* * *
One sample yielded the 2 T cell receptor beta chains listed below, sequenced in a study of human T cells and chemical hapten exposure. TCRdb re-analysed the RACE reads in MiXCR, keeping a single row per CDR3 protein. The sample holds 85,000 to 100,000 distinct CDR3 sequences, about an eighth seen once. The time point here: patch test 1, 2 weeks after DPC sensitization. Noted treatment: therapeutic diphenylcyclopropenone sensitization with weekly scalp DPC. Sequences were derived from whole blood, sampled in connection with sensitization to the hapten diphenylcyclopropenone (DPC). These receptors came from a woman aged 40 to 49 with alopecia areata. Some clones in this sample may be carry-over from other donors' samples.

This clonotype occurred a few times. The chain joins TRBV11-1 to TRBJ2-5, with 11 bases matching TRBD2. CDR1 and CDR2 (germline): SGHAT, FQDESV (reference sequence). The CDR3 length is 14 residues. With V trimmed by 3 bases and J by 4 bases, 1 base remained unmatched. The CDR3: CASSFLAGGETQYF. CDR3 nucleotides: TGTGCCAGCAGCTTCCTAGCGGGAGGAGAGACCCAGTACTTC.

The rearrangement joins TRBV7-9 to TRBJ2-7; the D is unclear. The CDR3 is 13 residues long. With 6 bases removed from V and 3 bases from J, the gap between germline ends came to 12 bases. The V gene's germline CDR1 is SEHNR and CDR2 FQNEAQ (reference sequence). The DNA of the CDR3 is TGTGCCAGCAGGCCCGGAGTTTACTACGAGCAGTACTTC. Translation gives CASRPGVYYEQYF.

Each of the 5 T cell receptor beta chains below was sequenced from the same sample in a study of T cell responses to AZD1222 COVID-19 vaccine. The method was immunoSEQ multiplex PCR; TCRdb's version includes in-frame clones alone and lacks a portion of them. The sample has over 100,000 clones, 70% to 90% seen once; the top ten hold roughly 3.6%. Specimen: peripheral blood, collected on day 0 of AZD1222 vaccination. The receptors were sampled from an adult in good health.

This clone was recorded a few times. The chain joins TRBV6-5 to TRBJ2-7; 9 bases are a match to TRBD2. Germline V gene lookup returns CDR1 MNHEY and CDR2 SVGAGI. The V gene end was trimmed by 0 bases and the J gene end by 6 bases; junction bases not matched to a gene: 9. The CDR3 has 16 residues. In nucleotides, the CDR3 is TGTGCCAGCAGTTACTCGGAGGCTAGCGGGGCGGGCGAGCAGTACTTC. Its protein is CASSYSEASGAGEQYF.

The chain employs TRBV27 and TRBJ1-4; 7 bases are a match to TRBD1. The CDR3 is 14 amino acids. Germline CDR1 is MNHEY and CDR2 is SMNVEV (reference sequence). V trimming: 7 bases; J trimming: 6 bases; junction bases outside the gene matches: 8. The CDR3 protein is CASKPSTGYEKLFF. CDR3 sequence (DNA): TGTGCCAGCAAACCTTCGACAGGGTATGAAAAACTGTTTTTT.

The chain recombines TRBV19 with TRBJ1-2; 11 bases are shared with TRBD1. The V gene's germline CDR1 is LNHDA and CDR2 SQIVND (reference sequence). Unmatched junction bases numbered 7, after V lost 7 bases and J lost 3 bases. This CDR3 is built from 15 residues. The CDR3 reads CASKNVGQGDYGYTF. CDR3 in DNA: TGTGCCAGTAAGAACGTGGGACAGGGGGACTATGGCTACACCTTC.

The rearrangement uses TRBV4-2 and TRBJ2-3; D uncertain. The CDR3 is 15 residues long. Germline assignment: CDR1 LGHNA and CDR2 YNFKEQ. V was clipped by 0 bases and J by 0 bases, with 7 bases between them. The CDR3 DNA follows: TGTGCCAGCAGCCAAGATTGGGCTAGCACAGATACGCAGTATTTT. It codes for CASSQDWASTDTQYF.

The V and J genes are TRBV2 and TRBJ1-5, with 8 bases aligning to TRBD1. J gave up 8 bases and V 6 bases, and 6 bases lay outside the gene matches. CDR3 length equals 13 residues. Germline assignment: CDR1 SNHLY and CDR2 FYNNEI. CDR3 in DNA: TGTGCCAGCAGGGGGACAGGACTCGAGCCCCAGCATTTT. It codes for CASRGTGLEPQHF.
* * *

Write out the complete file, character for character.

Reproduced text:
One sample yielded the 2 T cell receptor beta chains listed below, sequenced in a study of human T cells and chemical hapten exposure. TCRdb re-analysed the RACE reads in MiXCR, keeping a single row per CDR3 protein. The sample holds 85,000 to 100,000 distinct CDR3 sequences, about an eighth seen once. The time point here: patch test 1, 2 weeks after DPC sensitization. Noted treatment: therapeutic diphenylcyclopropenone sensitization with weekly scalp DPC. Sequences were derived from whole blood, sampled in connection with sensitization to the hapten diphenylcyclopropenone (DPC). These receptors came from a woman aged 40 to 49 with alopecia areata. Some clones in this sample may be carry-over from other donors' samples.

This clonotype occurred a few times. The chain joins TRBV11-1 to TRBJ2-5, with 11 bases matching TRBD2. CDR1 and CDR2 (germline): SGHAT, FQDESV (reference sequence). The CDR3 length is 14 residues. With V trimmed by 3 bases and J by 4 bases, 1 base remained unmatched. The CDR3: CASSFLAGGETQYF. CDR3 nucleotides: TGTGCCAGCAGCTTCCTAGCGGGAGGAGAGACCCAGTACTTC.

The rearrangement joins TRBV7-9 to TRBJ2-7; the D is unclear. The CDR3 is 13 residues long. With 6 bases removed from V and 3 bases from J, the gap between germline ends came to 12 bases. The V gene's germline CDR1 is SEHNR and CDR2 FQNEAQ (reference sequence). The DNA of the CDR3 is TGTGCCAGCAGGCCCGGAGTTTACTACGAGCAGTACTTC. Translation gives CASRPGVYYEQYF.

Each of the 5 T cell receptor beta chains below was sequenced from the same sample in a study of T cell responses to AZD1222 COVID-19 vaccine. The method was immunoSEQ multiplex PCR; TCRdb's version includes in-frame clones alone and lacks a portion of them. The sample has over 100,000 clones, 70% to 90% seen once; the top ten hold roughly 3.6%. Specimen: peripheral blood, collected on day 0 of AZD1222 vaccination. The receptors were sampled from an adult in good health.

This clone was recorded a few times. The chain joins TRBV6-5 to TRBJ2-7; 9 bases are a match to TRBD2. Germline V gene lookup returns CDR1 MNHEY and CDR2 SVGAGI. The V gene end was trimmed by 0 bases and the J gene end by 6 bases; junction bases not matched to a gene: 9. The CDR3 has 16 residues. In nucleotides, the CDR3 is TGTGCCAGCAGTTACTCGGAGGCTAGCGGGGCGGGCGAGCAGTACTTC. Its protein is CASSYSEASGAGEQYF.

The chain employs TRBV27 and TRBJ1-4; 7 bases are a match to TRBD1. The CDR3 is 14 amino acids. Germline CDR1 is MNHEY and CDR2 is SMNVEV (reference sequence). V trimming: 7 bases; J trimming: 6 bases; junction bases outside the gene matches: 8. The CDR3 protein is CASKPSTGYEKLFF. CDR3 sequence (DNA): TGTGCCAGCAAACCTTCGACAGGGTATGAAAAACTGTTTTTT.

The chain recombines TRBV19 with TRBJ1-2; 11 bases are shared with TRBD1. The V gene's germline CDR1 is LNHDA and CDR2 SQIVND (reference sequence). Unmatched junction bases numbered 7, after V lost 7 bases and J lost 3 bases. This CDR3 is built from 15 residues. The CDR3 reads CASKNVGQGDYGYTF. CDR3 in DNA: TGTGCCAGTAAGAACGTGGGACAGGGGGACTATGGCTACACCTTC.

The rearrangement uses TRBV4-2 and TRBJ2-3; D uncertain. The CDR3 is 15 residues long. Germline assignment: CDR1 LGHNA and CDR2 YNFKEQ. V was clipped by 0 bases and J by 0 bases, with 7 bases between them. The CDR3 DNA follows: TGTGCCAGCAGCCAAGATTGGGCTAGCACAGATACGCAGTATTTT. It codes for CASSQDWASTDTQYF.

The V and J genes are TRBV2 and TRBJ1-5, with 8 bases aligning to TRBD1. J gave up 8 bases and V 6 bases, and 6 bases lay outside the gene matches. CDR3 length equals 13 residues. Germline assignment: CDR1 SNHLY and CDR2 FYNNEI. CDR3 in DNA: TGTGCCAGCAGGGGGACAGGACTCGAGCCCCAGCATTTT. It codes for CASRGTGLEPQHF.